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Class Net-Worm
Platform Linux

Technical Details

This is the first known worm infecting RedHat Linux systems. The worm was discovered in the middle of January 2001. The worm spreads itself from system to system by using a RedHat security breach (a so-called “buffer overrun” breach) that allows for uploading to a remote system and running a short piece of code there that then downloads and activates the main worm component.

The worm has not been tested in VirusLab, so all information below should be read as “the worm could do, if it really does work.” We also have no confirmed reports about infected servers from our customers.

The worm uses three security breaches in RedHat versions 6.2 and 7.0, these breaches were discovered in summer-autumn 2000, at least three monthes before the worm was discovered.

The worm also contains routines that intend to attack FreeBSD and SuSE machines, but these routines are neither activated, nor used in worm code.

The Worm Itself

This is a multi-component worm that consists of 26 files about 300K in total length. These files are script programs and executable files. The script programs are “.sh” files that are run by a Linux command shell (like DOS BAT
files and Windows CMD files). The executable files are standard Linux ELF executables.

The main components of the worm are script “.sh” files that are run as hosts, and then run the rest of the files (additional “.sh” files and ELF executables) to perform necessary actions.

The list of components appears as follows:

 asp     randb62
 asp62     randb7   wu62
 asp7       index.html   s62         synscan62    l62          s7          synscan7     l7      w62    w7

The “62” components are activated under RedHat 6.2 systems, the “7” components are activated under RedHat 7.0. The “wu62” file is not used at all.


Spreading (infecting a remote Linux machine) is done by a “buffer overrun” attack. This attack is performed as a special packet that is sent to a machine being attacked. The packet has a block of specially prepared data. That block of packet data is then executed as a code on that
machine. This code opens a connection to an infected machine, obtains the rest of the worm’s code, and activates it. At this moment, the machine is infected, and starts to spread the worm further.

The worm is transferred from machine-to-machine as a “tgz” archive (standard UNIX archive) with a “ramen.tgz” name, with 26 worm components inside. While infecting a new machine, the worm unpacks the package there, and runs the main “” file that then activates other
worm components.

The worm components then scan the global network for other Linux machines and upload the worm there if the “buffer overrun” attack is performed successfully.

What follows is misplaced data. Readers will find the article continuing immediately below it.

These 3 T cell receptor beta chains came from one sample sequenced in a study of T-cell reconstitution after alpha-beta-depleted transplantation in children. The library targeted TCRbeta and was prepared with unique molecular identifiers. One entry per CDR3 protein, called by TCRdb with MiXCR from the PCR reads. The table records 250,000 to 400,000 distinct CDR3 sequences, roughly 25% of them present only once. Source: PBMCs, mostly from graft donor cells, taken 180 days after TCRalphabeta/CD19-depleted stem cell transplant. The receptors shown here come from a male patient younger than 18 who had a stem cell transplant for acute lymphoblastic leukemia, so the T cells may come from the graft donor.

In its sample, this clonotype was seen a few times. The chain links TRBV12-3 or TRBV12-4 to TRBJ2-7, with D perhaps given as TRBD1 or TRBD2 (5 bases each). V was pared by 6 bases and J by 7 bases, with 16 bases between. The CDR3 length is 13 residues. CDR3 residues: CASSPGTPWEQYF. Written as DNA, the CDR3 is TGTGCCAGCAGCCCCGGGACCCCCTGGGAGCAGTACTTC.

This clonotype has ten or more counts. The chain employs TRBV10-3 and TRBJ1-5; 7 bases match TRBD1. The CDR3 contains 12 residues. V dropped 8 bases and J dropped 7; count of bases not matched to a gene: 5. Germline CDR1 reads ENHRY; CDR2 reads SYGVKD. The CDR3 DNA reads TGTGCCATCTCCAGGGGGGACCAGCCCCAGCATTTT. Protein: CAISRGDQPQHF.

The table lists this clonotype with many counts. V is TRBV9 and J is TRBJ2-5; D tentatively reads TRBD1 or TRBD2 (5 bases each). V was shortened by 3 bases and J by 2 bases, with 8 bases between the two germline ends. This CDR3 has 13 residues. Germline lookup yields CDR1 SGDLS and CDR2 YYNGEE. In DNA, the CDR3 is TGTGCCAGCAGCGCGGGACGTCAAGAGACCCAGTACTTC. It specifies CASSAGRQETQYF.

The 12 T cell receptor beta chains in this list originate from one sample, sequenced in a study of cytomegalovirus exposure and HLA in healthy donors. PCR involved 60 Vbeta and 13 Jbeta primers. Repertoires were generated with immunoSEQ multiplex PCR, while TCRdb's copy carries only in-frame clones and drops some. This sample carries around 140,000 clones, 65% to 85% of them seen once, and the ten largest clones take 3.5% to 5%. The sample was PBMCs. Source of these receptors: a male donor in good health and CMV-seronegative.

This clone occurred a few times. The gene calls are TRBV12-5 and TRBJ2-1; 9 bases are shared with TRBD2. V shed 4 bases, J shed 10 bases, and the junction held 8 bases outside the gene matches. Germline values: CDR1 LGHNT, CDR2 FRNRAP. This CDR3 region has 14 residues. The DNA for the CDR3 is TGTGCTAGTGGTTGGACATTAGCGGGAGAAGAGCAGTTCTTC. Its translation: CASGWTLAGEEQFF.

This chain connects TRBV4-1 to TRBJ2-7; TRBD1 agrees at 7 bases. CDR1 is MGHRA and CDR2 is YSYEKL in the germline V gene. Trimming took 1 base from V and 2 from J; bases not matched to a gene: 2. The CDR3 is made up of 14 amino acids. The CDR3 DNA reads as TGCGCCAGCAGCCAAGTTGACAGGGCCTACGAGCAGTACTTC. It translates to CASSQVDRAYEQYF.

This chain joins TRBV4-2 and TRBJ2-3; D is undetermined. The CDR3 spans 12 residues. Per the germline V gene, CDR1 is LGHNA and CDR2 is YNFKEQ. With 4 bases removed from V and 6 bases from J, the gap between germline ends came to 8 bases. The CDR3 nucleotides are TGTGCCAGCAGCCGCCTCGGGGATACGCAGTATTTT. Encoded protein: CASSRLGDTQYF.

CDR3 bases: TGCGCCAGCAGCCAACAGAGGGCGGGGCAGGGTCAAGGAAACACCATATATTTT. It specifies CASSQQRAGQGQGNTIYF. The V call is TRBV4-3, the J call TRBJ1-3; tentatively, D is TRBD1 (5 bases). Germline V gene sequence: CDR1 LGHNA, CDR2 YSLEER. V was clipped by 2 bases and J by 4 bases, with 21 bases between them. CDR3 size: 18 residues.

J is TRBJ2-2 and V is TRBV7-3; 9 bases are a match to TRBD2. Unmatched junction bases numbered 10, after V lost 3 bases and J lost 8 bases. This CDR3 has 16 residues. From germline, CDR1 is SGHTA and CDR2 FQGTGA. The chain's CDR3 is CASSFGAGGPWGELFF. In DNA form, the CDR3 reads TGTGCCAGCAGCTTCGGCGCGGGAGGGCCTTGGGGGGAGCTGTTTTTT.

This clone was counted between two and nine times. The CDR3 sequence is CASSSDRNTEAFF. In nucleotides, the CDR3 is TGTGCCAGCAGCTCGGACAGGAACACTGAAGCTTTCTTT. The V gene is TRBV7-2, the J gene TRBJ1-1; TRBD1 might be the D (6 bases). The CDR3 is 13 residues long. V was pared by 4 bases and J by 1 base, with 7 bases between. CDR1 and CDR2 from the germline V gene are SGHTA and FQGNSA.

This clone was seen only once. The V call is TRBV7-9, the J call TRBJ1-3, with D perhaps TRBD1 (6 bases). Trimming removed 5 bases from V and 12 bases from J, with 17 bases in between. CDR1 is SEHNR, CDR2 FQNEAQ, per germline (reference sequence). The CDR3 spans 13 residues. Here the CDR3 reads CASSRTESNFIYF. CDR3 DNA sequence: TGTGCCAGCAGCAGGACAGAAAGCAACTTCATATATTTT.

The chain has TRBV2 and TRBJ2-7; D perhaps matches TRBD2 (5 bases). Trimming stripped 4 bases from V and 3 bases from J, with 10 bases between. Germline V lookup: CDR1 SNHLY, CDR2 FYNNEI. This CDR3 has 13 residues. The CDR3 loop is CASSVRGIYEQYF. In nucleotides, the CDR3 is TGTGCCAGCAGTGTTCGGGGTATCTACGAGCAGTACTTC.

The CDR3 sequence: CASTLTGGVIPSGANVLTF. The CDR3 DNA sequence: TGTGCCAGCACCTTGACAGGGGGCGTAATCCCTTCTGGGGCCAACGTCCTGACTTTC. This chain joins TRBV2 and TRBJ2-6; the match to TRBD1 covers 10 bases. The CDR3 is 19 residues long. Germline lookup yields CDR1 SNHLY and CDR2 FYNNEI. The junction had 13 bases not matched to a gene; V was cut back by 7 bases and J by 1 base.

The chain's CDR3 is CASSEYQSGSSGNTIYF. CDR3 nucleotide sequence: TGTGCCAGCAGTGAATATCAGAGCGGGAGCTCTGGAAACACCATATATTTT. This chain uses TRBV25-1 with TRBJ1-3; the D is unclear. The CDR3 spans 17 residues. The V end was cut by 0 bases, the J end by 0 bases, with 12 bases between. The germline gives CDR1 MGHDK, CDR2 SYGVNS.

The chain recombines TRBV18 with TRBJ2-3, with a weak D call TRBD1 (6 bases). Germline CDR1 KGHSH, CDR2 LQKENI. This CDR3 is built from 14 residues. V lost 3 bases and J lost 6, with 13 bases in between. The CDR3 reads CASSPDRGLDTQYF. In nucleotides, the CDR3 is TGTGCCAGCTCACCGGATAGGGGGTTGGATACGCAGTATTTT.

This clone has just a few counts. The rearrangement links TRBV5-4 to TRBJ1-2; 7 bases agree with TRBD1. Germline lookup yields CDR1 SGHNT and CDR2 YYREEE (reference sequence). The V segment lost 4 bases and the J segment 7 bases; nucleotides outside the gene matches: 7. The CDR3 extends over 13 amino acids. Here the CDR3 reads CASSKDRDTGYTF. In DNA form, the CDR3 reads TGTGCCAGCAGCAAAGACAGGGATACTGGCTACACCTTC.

The worm also appends a command to run its starting “.sh” file to a “/etc/rc.d/rc.sysinit” file, and as a result, the worm’s components are activated upon each followed system start.

The worm also closes security breaches that have been used to infect the system. So, an infected machine cannot be attacked by the worm twice.


To obtain IP addresses of remote machines in order to attack them, the worm scans the available global network for IP addresses; i.e., operates similar to standard “sniffer” utilities.

To attack a remote system, the worm uses security vulnerabilities in three RedHat Linux demons: “statd”, “lpd”, and “wu-ftp”.

To upload and activate its copy on a remote machine, the worm “buffer overrun” code contains instructions that switch to “root” privileges, runs a command shell, and follows the ensuing commands:

  • creates a directory to download the worm “tgz” file,
    the directory name is “/usr/src/.poop”

  • exports a “TERM=vt100” variable that is necessary for the next step
  • runs “lynx” (simply WWW browser) that downloads a worm “tgz” file from
    a host machine (the machine from which the worm is spreading)

  • unpacks all worm components from a “tgz” archive
  • runs the worm startup component: the “” file

To send a “ramen.tgz” archive, the worm runs an additional server “asp” that sends the worm’s “tgz” archive by request from a worm “buffer overrun” component.


The worm has several payload and other non-infectious routines.

First of all, it finds all “index.html” files (a Web server’s starting pages) on a local machine starting from the root directory and replaces them with its own “index.html” file that contains the following text:

RameN Crew
  Hackers looooooooooooooooove noodles.<sup>TM</sup>“><br />
<p>The worm deletes the “/etc/hosts.deny” file. This file contains a list of hosts (addresses and/or Internet names) that are denied access to this system (in case a so-called TCP wrapper is used). As a result, any of the restricted<br />
machines can access an affected system.</p>
<p>When a new system is infected, the worm sends “notification” messages to<br />
three e-mail addresses:</p>
<li>the address of just the infected machine
<p>The message Subject is IP address of infected machine, the message body contains the text:
 Eat Your Ramen!

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